MONDAY, June 27, 2005 (HealthDayNews) -- For people with type 2 diabetes and high blood pressure, cheaper diuretic medications may be the most cost-effective option in reducing hypertension, a major new study finds.
"Diuretics are the optimal choice for initial therapy," said lead author Dr. Paul K. Whelton, senior vice president for health sciences at Tulane University.
Newer, more expensive drugs "did not perform better in reducing heart attacks or death from heart disease," Whelton added. "Diuretics are the appropriate first choice, not only for people who don't have any indication of diabetes, but for people with diabetes or prediabetes."
The finding is based on data collected as part of the Antihypertensive and Lipid-Lowering Treatment to Prevent Heart Attack Trial (ALLHAT), the largest clinical trial on high blood pressure ever conducted. The report appears in the June 27 issue of the Archives of Internal Medicine.
In their study, Whelton and his team collected data on more than 31,500 adults aged 55 and older. All of the participants had high blood pressure and at least one other condition putting them at risk for heart disease. The study included over 13,100 people with type 2 diabetes, nearly 1,400 people with high blood sugar (pre-diabetes) and more than 17,000 people with normal blood sugar levels.
The researchers compared the benefits of three drug types in controlling blood pressure in these individuals: a diuretic; another type of drug called a calcium channel blocker; and a third type, an angiotensin-converting enzyme inhibitor (ACE inhibitor).
They found no significant difference between the drugs in controlling blood pressure in any group when used as initial treatment. Based on these findings, Whelton believes that for most people with high blood pressure, the cheaper diuretics are the appropriate therapy for high blood pressure.
However, he cautioned that patients already taking an effective blood pressure medication shouldn't make any sudden change to their therapy.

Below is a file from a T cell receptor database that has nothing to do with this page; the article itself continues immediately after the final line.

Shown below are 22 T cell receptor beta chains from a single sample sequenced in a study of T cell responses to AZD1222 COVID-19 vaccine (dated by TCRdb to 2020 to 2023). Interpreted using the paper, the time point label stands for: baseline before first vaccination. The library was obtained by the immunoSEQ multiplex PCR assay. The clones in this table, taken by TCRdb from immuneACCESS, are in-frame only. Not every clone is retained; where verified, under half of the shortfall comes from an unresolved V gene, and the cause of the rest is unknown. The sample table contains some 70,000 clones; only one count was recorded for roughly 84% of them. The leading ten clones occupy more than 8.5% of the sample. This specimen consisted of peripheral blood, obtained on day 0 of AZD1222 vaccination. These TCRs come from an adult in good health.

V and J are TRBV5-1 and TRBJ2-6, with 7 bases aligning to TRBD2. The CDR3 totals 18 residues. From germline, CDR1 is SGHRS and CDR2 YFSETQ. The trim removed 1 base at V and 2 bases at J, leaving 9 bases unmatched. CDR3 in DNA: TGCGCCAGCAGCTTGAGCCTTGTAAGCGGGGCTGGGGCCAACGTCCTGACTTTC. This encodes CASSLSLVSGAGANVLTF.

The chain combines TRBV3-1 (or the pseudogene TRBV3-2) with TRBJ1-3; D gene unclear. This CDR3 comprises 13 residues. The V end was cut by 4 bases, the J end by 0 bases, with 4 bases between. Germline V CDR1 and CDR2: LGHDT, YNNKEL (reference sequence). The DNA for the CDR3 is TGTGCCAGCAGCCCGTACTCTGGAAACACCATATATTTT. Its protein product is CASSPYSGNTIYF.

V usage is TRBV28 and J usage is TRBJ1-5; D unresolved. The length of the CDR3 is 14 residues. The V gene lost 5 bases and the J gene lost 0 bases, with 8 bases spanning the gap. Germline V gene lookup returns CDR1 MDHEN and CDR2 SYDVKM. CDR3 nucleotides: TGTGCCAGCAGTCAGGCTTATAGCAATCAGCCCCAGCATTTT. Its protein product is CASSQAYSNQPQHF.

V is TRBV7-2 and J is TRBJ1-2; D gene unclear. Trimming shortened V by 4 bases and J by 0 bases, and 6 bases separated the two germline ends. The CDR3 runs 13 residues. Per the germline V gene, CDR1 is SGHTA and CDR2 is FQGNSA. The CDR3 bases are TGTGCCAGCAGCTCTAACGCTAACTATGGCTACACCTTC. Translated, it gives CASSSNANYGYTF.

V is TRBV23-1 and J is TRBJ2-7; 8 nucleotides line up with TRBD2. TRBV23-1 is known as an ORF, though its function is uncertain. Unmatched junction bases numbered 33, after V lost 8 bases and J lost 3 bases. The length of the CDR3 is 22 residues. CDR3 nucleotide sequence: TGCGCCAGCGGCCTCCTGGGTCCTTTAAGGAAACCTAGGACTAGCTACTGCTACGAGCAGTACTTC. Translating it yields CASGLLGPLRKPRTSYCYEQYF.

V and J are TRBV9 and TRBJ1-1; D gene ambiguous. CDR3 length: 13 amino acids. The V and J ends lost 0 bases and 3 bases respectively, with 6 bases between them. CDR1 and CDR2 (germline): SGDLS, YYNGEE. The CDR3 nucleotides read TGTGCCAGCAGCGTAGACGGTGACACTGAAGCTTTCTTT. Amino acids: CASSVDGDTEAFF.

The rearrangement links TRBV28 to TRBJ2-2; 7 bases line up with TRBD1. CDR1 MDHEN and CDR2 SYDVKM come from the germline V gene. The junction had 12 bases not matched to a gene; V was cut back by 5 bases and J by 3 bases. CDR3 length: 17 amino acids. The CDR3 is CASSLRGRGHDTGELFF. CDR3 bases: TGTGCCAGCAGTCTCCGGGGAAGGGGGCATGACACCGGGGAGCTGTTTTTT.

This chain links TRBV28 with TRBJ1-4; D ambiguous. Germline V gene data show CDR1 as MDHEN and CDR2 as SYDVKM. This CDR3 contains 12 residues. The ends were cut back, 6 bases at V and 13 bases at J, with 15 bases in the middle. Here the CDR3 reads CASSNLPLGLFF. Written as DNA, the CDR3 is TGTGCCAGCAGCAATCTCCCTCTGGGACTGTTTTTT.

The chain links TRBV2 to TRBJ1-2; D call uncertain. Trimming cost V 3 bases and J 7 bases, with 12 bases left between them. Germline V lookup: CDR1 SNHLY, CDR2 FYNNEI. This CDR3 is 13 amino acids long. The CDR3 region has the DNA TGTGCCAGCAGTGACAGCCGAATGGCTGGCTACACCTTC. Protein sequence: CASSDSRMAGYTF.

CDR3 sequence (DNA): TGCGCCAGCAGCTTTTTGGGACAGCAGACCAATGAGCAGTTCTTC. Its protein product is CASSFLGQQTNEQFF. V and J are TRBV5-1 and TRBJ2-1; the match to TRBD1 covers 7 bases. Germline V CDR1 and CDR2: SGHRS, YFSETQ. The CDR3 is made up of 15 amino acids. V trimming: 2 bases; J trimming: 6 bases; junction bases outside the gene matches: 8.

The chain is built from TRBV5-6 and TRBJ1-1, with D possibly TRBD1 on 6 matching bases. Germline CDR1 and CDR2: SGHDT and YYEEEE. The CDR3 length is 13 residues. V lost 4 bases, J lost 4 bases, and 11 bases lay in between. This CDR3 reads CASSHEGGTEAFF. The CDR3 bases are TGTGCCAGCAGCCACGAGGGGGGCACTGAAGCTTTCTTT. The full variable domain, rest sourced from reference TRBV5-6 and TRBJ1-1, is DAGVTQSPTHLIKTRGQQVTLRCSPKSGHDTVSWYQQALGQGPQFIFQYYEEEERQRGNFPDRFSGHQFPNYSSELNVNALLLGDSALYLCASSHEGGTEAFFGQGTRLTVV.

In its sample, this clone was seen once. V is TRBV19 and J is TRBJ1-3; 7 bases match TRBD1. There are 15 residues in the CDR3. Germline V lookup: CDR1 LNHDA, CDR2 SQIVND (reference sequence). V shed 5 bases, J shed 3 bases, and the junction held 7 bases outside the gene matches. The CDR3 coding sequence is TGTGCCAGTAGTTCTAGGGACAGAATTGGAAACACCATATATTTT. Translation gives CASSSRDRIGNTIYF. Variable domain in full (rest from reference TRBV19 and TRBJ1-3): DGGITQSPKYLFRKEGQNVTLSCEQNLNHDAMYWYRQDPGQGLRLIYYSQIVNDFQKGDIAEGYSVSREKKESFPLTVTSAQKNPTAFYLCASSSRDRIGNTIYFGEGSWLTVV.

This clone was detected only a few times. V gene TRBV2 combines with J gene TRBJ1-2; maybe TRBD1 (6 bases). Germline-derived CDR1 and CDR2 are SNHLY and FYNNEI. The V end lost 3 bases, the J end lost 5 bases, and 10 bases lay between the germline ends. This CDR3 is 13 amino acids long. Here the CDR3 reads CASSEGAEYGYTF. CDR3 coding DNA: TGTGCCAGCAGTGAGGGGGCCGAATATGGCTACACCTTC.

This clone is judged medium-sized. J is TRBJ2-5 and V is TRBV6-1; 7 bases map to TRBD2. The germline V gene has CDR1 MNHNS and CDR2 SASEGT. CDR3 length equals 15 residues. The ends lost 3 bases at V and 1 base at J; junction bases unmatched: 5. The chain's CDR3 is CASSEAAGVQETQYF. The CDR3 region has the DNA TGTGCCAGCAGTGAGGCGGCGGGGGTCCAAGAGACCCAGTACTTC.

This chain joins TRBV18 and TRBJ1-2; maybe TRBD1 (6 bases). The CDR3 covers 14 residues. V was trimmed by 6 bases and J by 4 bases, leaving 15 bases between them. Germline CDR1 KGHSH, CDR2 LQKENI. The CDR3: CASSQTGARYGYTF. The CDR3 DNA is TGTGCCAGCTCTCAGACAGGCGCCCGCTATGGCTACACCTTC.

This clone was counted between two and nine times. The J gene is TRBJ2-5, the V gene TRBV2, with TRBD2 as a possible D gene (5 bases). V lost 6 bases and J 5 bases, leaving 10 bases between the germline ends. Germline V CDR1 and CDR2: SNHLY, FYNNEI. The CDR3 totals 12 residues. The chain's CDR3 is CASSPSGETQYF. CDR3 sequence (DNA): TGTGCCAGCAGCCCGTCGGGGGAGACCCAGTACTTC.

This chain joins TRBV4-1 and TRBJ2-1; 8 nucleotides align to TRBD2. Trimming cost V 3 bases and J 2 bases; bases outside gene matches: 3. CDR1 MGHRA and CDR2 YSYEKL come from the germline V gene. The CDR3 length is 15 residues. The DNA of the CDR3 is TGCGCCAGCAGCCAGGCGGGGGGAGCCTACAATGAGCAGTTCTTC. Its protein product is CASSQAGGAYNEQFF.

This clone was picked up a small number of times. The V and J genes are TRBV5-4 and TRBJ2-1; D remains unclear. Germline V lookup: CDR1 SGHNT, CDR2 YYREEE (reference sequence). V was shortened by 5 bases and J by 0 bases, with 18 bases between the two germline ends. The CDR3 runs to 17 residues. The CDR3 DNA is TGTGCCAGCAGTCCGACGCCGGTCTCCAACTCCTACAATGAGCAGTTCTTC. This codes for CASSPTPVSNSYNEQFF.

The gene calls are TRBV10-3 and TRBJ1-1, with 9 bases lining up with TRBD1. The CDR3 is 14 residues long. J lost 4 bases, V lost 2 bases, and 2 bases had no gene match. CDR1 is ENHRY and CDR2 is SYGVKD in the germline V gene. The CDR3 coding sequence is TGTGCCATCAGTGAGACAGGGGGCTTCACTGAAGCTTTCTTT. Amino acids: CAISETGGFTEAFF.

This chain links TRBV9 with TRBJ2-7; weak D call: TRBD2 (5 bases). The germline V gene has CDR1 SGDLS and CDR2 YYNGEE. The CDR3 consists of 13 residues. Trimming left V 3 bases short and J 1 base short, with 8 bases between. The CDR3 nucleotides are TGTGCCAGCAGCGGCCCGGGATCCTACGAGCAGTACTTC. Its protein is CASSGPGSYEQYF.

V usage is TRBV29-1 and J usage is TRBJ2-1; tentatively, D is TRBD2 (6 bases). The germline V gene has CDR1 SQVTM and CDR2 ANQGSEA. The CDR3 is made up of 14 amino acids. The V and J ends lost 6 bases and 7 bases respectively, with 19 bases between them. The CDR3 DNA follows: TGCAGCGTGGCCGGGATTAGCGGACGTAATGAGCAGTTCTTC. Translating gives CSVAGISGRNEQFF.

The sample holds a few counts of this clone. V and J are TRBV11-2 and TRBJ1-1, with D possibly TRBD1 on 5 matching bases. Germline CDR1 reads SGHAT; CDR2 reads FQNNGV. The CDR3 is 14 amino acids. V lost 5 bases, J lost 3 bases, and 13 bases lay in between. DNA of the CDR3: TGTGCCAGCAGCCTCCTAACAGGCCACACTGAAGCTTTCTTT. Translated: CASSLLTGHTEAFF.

"If you are thinking about a treatment or a change in treatment, you should talk with your doctor," Whelton said. "Don't willy-nilly change something. Before you react to any publication, you should talk to your doctor."
However, one expert cautioned that, despite the cost advantage of using diuretics, they might not be best for all patients, and new drugs not tested in ALLHAT might still be more effective for some diabetics.
"This study doesn't really show anything that differentiates these drugs," said Dr. Stuart Weiss, an endocrinologist and clinical assistant professor of medicine at New York University School of Medicine. "But then again, these are the first-line drugs that a lot of physicians use."
In addition, he noted, "Most patients who are diabetic require multiple medications to control their blood pressure."
Weiss believes different medications work better for different patient types. For people who consume too much salt, diuretics are a good initial treatment for high blood pressure. They also seem to work especially well for black patients. "For others, there are different first-line choices," he said. "You can't use these large studies to clinically dictate the approach that individual physicians should take in treating their patients."
Other drugs, such as angiotensin II receptor blockers (ARB), may be more effective than any of the drugs tested in ALLHAT, Weiss said. "There are studies that show that by using Diovan, an ARB, in controlling blood pressure, there was a decrease in new-onset diabetes," he said.
Weiss said he prefers certain ACE inhibitors or an ARB as initial treatment. "Those drugs have been shown in large population-based studies to delay the onset of diabetes and also to decrease insulin resistance as they lower blood pressure," he said.
If these drugs fail to lower blood pressure to a target level, then Weiss usually prescribes a diuretic. "The best way to get the blood pressure down after that is to add a low dose of a diuretic," he said.
The American Heart Association can tell you more about high blood pressure.